Accordingly, there has been provided an eye restraining device including a ring-shaped element which contacts the sclera of an eye so that the cornea projects above the ring-shaped element. A second embodiment includes a head restraint including a plurality of adjustable engaging components for accommodating different sized heads.
The invention will be illustratively described for preferred and other embodiments in conjunction with the accompanying drawings, in which:
FIG. 1 is a top view of the eye restraining device of the present invention;
FIG. 2 is a side view, partly in section, of the eye restraining device of FIG. 1;
FIG. 3 is an enlarged sectional view of a ring-shaped element interfaced with an eye;
FIG. 4 is a diagram of a prior art eye restraining device;
FIG. 4A is a functional schematic cross-sectional view of the prior art apparatus of FIG. 4;
FIG. 5 is a diagram of another type of prior art eye restraining device;
FIG. 6 is a side view of one embodiment of the aforementioned eye restraining apparatus as shown in FIGS. 1 and 2 interfaced with an adjustable support component;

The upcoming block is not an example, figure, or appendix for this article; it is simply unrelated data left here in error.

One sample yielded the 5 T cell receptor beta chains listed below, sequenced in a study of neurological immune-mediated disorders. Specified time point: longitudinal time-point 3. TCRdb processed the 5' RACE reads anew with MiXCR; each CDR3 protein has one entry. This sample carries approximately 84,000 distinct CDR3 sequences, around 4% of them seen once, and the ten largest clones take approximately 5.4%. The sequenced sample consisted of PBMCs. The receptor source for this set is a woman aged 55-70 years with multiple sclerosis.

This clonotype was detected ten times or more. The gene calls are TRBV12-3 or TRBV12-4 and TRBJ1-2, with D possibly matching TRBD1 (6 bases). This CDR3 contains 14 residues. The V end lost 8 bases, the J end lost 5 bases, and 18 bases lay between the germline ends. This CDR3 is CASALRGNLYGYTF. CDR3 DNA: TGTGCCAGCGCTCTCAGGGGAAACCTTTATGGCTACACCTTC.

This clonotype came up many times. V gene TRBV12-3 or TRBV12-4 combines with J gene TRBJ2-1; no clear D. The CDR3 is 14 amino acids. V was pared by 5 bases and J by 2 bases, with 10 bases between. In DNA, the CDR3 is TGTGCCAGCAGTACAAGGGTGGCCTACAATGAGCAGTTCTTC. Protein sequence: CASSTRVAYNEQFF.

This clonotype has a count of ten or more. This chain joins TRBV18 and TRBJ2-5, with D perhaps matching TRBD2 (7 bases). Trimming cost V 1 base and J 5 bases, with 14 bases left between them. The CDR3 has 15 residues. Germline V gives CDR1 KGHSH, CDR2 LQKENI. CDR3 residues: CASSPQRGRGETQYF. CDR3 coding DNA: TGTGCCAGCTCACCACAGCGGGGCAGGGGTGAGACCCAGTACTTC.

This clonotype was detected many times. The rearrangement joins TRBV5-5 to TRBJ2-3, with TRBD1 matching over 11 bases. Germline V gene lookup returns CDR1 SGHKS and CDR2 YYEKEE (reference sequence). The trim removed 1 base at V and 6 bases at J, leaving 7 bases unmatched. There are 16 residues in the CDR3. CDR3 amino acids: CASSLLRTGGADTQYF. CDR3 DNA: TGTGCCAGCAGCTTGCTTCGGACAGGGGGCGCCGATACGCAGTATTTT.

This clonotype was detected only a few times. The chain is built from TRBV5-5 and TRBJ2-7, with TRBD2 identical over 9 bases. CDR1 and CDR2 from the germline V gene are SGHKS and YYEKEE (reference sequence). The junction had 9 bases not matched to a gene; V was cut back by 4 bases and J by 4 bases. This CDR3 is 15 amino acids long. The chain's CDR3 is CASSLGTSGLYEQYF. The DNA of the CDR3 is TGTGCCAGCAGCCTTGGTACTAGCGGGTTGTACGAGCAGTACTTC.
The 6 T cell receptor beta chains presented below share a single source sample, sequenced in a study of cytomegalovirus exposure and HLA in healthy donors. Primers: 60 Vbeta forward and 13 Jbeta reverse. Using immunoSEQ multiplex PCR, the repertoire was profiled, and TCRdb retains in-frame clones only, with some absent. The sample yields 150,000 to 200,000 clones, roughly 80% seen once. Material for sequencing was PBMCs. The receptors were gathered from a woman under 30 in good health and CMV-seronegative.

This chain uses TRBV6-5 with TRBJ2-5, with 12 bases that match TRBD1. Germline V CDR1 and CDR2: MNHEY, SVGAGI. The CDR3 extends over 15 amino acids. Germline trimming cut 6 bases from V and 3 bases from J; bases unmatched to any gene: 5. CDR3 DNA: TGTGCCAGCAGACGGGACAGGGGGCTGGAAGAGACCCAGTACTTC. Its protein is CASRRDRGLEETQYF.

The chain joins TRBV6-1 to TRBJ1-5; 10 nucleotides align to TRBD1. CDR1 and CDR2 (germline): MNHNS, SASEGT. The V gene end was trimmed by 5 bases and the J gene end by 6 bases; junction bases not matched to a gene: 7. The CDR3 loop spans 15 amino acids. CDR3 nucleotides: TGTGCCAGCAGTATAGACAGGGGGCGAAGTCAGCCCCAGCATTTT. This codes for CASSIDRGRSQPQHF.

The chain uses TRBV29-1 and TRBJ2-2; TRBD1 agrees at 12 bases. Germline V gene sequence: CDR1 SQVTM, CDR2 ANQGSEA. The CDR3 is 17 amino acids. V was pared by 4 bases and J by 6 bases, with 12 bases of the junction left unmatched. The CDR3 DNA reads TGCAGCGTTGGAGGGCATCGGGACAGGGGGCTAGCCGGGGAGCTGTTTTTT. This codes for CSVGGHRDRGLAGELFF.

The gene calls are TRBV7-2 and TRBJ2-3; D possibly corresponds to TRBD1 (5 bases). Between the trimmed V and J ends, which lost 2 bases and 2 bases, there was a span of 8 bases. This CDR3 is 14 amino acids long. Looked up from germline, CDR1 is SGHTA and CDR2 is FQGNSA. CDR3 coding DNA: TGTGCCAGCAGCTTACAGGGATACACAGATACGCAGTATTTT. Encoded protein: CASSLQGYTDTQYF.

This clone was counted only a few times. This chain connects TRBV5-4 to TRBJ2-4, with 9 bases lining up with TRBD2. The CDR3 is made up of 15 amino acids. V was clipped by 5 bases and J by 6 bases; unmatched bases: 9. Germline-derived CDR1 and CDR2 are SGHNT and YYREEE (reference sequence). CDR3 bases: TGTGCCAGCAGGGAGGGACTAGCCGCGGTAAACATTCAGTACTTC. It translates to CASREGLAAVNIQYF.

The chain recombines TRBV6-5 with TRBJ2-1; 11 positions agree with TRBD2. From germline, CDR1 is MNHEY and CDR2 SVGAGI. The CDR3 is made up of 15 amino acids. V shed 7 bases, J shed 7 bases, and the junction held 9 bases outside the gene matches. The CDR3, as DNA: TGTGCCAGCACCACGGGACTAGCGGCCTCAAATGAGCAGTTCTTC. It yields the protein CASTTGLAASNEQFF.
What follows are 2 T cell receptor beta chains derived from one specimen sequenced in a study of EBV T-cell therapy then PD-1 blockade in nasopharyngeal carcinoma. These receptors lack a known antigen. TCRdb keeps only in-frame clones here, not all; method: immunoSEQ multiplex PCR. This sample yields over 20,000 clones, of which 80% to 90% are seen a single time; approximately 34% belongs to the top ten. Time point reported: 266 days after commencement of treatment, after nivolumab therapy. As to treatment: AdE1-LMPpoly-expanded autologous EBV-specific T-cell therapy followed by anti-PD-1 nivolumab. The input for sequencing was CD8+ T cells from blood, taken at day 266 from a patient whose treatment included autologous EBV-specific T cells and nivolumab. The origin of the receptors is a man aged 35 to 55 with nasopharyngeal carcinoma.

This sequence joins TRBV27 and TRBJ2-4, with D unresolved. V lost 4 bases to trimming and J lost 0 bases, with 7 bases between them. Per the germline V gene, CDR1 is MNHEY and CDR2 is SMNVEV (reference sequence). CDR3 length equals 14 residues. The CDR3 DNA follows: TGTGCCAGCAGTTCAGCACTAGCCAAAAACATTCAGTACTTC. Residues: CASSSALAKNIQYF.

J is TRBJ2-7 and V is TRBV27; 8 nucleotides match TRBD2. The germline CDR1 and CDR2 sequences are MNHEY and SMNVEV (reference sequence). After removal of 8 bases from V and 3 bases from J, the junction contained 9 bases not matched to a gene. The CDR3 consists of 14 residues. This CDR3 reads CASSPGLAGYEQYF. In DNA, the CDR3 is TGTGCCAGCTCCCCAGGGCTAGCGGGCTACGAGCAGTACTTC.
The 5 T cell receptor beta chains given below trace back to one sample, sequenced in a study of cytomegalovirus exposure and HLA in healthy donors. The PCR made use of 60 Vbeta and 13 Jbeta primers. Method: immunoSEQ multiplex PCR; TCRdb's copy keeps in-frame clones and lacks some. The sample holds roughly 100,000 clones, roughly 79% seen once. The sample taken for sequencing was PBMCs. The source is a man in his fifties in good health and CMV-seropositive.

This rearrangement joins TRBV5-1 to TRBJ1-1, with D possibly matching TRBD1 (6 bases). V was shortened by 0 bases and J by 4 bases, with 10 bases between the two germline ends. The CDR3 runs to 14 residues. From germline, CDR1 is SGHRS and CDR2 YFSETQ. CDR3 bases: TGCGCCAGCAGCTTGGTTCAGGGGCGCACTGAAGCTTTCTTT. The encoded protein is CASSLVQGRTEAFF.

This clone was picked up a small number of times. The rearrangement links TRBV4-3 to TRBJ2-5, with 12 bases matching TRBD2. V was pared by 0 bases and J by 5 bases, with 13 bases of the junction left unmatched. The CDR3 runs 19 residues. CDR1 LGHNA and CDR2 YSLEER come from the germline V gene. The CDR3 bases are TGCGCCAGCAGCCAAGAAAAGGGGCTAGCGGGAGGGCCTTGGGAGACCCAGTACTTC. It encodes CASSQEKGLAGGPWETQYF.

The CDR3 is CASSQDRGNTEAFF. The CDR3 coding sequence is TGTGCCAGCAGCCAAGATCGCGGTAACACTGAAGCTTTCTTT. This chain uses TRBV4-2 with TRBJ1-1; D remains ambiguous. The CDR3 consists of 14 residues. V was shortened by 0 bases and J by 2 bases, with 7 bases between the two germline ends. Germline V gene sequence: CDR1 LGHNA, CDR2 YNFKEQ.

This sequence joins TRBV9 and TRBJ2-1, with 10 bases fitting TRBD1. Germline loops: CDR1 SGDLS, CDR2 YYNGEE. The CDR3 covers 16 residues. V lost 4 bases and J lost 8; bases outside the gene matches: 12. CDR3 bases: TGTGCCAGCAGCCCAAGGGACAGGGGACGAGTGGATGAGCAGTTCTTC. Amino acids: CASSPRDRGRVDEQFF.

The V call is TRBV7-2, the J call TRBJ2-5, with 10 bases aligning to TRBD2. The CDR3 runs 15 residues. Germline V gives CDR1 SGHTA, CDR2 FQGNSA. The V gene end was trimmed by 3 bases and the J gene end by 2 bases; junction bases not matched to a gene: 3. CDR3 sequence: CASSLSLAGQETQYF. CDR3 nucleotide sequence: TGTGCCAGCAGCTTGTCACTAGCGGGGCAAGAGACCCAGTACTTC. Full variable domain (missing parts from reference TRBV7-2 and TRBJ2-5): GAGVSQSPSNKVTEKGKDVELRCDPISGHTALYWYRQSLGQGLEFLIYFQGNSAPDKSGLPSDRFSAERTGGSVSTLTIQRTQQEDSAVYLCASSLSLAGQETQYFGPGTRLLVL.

FIG. 6A is a side view, partly in section, of an electromagnet contained within an adjustable support structure;
FIG. 7 is a diagram of a prior art head restraint; and
FIG. 8 is an isometric view of one embodiment of the eye restraining device of the present invention combined with the head restraint portion of the present invention.
Referring to FIGS. 1 and 2, there is illustrated an eye restraining device 10 including an element 12 adapted to be secured against the sclera 14 of an eye 16 or positioning and aligning the eye 16. The positioning and aligning structure 12 includes a ring-shaped element 18 adapted to be in contact with the sclera 14 of the eye 16 for enabling the cornea 20 of the eye 16 to project above the ring-shaped element 18.
Reference is directed to FIGS. 1 and 2. These figures depict a preferred embodiment of an eye restraining device 10 that interfaces with a patient's eye 16. Shown are a ring-shaped member 18 supported by an integral angular arm member 24 which is removably connected to a support arm 26. In turn, arm 26 is attached to a cylindrical handle member 28.